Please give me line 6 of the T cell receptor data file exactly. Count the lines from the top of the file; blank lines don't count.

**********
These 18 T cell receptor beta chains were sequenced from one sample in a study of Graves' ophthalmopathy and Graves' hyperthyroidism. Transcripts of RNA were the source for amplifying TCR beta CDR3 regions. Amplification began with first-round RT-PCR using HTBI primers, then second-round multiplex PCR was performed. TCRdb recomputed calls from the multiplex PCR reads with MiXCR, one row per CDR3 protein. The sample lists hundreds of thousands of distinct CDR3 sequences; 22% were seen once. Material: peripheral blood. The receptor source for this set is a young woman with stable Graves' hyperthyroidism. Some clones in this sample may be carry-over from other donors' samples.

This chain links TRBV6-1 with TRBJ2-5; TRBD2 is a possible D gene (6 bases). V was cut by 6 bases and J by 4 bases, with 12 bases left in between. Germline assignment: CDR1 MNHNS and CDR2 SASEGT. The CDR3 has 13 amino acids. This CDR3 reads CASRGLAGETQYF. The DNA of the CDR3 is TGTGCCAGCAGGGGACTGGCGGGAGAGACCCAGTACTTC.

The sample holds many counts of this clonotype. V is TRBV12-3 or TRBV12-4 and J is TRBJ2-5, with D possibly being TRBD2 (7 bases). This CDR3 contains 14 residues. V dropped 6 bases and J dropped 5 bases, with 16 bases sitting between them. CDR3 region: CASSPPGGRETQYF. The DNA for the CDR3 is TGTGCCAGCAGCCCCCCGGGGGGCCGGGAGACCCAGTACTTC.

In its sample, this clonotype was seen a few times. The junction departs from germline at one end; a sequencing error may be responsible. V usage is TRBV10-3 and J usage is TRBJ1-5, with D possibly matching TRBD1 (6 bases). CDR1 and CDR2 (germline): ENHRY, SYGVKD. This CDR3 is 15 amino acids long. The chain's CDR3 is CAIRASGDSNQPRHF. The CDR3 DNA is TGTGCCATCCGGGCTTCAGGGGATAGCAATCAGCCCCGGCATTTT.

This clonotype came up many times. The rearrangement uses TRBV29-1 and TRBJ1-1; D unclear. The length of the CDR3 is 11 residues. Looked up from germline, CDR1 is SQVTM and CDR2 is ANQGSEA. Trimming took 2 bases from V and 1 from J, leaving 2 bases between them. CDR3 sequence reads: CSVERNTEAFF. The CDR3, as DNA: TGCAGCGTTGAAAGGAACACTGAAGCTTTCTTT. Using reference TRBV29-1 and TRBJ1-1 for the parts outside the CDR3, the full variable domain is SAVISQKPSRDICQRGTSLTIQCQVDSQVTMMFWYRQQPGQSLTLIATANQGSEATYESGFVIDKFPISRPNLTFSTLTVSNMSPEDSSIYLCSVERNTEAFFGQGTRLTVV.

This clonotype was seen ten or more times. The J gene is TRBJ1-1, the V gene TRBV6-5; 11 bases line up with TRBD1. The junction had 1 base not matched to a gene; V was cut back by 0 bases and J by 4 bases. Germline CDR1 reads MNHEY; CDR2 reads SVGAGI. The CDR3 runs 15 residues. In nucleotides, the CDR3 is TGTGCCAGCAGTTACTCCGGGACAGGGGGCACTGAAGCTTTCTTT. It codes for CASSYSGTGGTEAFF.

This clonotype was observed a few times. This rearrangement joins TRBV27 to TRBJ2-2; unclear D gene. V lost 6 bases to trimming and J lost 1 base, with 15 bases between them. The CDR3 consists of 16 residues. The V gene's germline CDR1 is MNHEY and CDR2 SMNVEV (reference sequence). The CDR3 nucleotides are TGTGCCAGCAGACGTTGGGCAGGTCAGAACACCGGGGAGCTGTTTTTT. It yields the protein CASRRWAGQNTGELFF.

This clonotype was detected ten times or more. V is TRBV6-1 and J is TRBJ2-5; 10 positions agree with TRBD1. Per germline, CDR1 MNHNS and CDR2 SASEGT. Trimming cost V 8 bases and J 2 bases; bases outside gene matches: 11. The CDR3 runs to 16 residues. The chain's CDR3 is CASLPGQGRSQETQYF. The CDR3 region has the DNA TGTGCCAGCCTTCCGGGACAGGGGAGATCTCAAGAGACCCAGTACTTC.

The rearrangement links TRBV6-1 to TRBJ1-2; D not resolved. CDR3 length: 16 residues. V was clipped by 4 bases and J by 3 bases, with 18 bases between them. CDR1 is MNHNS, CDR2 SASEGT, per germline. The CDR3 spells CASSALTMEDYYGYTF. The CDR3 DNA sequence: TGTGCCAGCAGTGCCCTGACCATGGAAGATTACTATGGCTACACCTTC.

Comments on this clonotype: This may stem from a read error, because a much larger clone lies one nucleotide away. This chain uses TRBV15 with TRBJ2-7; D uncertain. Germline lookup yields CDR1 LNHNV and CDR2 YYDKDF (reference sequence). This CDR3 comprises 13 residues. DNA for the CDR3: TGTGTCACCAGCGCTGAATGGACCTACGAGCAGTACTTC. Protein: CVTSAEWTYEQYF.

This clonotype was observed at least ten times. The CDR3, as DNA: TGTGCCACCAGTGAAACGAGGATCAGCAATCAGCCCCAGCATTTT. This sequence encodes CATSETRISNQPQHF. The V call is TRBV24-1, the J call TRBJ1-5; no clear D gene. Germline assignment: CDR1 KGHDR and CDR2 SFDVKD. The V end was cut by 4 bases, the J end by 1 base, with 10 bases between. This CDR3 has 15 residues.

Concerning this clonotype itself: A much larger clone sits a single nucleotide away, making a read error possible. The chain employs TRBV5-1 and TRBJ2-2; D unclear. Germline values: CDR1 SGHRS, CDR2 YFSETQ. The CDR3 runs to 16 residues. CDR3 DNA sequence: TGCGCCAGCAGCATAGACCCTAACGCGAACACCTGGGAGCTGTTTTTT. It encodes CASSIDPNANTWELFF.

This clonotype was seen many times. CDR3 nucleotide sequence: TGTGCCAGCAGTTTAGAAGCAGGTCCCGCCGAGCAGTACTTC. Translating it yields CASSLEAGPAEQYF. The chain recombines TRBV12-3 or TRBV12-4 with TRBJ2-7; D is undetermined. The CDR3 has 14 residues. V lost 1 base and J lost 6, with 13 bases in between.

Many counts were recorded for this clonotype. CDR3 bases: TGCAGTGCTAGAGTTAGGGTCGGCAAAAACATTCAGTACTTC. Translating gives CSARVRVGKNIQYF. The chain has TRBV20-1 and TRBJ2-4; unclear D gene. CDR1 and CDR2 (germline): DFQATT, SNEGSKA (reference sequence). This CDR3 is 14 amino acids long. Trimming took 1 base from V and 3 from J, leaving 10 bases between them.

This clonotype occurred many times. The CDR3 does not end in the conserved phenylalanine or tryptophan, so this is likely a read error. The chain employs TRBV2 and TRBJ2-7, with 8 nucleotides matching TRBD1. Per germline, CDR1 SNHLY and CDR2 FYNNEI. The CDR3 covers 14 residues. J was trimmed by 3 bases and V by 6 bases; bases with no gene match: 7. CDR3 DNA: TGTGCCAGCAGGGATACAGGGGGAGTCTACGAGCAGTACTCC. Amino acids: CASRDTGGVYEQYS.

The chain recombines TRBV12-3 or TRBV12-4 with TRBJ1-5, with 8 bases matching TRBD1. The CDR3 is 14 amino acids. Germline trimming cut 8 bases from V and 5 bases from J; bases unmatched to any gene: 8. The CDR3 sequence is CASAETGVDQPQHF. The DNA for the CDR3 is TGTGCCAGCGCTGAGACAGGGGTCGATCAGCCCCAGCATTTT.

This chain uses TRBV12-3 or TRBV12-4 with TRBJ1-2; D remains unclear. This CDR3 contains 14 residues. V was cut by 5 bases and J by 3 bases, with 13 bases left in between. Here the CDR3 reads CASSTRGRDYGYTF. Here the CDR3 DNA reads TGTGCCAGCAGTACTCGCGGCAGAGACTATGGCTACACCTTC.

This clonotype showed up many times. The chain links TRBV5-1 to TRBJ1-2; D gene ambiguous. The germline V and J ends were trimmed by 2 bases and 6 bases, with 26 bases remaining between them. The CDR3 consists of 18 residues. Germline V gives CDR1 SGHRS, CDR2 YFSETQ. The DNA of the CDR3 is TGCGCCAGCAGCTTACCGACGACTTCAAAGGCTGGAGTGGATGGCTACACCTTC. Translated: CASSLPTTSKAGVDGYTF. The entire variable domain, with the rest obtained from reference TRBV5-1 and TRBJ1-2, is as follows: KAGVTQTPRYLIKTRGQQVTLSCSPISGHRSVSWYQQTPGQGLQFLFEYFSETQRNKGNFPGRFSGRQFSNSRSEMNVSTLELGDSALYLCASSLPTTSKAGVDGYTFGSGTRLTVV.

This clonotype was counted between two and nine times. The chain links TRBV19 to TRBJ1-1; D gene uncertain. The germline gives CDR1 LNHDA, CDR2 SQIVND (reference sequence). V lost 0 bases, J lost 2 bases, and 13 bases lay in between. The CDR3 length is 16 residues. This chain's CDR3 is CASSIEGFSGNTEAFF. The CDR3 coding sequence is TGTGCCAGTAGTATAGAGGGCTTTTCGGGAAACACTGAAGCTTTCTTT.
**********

This clonotype was seen ten or more times. The J gene is TRBJ1-1, the V gene TRBV6-5; 11 bases line up with TRBD1. The junction had 1 base not matched to a gene; V was cut back by 0 bases and J by 4 bases. Germline CDR1 reads MNHEY; CDR2 reads SVGAGI. The CDR3 runs 15 residues. In nucleotides, the CDR3 is TGTGCCAGCAGTTACTCCGGGACAGGGGGCACTGAAGCTTTCTTT. It codes for CASSYSGTGGTEAFF.